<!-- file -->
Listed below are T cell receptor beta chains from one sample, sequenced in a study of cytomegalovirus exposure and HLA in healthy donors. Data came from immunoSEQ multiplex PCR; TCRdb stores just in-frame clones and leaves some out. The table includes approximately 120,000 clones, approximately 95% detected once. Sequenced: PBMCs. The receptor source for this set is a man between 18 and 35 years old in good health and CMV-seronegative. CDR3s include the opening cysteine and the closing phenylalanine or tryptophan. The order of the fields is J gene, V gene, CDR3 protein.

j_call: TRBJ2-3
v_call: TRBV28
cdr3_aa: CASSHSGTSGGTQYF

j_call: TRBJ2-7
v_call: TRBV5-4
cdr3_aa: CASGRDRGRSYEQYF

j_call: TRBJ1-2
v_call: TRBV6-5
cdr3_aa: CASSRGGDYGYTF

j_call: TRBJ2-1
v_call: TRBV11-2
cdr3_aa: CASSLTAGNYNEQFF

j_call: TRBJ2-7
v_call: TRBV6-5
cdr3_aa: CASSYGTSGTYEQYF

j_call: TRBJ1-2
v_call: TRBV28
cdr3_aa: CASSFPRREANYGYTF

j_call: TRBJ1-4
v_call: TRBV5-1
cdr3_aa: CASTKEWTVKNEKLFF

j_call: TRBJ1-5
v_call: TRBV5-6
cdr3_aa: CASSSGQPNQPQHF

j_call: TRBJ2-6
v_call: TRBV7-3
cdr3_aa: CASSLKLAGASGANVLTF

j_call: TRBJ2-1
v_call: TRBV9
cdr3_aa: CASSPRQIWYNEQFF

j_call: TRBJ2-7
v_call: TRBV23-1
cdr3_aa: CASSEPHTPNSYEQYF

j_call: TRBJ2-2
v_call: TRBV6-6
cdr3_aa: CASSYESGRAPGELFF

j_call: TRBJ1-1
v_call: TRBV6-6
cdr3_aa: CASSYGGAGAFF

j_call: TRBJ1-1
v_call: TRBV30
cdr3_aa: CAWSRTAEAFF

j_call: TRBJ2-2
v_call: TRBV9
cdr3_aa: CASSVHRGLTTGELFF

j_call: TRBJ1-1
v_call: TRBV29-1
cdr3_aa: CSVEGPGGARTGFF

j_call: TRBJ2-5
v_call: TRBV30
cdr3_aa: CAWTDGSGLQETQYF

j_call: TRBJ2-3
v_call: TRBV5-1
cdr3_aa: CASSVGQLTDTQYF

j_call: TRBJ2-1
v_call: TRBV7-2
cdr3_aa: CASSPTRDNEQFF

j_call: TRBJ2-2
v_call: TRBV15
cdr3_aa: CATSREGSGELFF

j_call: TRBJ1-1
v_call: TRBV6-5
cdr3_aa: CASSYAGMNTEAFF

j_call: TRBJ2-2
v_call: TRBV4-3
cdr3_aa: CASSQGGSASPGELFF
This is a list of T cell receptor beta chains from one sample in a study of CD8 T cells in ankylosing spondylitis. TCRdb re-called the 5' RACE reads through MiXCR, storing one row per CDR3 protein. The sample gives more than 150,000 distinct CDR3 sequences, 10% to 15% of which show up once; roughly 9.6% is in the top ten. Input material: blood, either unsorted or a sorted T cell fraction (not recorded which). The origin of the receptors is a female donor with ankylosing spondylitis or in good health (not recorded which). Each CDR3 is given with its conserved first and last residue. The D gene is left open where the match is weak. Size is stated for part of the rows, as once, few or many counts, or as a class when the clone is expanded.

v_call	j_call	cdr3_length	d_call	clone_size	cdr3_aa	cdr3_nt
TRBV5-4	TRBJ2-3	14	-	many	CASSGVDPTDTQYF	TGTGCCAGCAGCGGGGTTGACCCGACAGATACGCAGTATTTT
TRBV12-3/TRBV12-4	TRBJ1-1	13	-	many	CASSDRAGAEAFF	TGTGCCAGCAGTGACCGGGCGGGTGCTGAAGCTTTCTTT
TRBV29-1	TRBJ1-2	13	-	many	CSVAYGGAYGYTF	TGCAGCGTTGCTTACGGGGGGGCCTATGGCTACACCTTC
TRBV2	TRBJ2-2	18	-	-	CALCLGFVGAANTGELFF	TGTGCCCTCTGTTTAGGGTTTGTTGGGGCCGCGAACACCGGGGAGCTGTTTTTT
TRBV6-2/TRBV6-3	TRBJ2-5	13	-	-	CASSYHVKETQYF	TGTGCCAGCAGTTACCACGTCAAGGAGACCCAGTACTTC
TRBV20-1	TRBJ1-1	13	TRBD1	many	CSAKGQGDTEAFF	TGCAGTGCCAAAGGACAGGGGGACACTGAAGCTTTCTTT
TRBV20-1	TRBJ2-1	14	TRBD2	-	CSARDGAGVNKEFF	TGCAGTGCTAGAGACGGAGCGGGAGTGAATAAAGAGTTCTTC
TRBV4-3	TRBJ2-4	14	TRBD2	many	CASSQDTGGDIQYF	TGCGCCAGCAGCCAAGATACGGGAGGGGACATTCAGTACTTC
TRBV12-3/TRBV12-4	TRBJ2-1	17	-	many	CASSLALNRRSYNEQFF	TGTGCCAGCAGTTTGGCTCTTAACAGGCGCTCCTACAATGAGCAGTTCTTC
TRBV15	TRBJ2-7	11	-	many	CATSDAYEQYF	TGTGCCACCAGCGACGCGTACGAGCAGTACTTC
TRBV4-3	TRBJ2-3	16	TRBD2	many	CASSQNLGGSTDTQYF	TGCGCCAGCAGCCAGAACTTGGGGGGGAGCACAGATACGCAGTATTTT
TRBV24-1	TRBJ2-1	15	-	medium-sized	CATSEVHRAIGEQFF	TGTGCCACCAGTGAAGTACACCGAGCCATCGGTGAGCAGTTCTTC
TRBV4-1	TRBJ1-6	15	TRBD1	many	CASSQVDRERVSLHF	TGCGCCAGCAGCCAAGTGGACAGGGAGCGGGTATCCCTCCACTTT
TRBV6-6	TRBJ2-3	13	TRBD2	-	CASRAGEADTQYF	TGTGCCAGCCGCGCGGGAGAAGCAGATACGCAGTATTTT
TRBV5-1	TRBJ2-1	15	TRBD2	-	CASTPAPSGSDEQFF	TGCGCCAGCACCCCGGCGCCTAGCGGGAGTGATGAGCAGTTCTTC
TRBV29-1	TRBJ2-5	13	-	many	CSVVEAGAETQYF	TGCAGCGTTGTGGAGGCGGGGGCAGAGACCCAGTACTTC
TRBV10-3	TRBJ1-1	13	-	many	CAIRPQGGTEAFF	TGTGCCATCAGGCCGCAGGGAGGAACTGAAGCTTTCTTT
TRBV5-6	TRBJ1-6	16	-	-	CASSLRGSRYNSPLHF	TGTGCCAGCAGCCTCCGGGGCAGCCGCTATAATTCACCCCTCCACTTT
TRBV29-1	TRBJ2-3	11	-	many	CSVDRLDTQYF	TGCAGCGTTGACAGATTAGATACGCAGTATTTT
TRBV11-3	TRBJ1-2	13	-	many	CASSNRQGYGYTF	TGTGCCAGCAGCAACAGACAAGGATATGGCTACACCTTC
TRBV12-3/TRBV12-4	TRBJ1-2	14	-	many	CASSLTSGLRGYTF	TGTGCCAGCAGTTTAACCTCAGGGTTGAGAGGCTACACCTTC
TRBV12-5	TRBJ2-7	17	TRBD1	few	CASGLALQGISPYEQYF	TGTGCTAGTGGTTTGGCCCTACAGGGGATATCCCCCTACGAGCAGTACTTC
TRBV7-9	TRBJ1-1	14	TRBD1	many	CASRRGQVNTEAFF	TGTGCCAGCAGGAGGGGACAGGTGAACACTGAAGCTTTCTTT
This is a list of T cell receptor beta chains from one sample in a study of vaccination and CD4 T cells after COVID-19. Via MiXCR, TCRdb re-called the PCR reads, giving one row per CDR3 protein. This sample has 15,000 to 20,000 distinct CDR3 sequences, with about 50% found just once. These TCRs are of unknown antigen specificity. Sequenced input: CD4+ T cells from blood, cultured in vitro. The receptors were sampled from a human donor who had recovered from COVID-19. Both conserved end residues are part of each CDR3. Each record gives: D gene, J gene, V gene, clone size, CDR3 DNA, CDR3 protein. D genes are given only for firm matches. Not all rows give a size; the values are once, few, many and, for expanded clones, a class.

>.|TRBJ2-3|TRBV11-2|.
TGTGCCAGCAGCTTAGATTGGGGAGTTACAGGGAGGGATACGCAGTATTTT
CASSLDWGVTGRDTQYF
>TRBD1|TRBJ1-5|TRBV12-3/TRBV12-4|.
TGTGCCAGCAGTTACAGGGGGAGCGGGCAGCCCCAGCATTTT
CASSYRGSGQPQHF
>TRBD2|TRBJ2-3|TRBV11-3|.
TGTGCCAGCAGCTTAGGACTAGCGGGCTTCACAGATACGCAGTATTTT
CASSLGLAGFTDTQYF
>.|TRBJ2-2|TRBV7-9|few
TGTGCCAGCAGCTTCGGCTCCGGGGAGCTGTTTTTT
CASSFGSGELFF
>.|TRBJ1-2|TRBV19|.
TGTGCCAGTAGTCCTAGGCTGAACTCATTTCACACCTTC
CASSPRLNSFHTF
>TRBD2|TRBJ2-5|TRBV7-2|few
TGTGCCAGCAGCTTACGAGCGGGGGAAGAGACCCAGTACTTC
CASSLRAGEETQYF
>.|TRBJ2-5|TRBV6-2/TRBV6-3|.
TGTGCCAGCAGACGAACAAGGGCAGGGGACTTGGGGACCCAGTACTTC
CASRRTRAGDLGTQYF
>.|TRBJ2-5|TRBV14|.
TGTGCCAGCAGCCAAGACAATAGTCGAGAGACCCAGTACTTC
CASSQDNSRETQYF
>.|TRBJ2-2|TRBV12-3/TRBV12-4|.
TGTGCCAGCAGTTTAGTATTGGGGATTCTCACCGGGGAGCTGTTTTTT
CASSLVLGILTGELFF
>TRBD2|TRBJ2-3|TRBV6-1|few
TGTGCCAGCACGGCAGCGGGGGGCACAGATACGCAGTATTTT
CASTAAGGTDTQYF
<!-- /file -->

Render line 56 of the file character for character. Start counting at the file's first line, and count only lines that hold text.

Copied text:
j_call: TRBJ2-1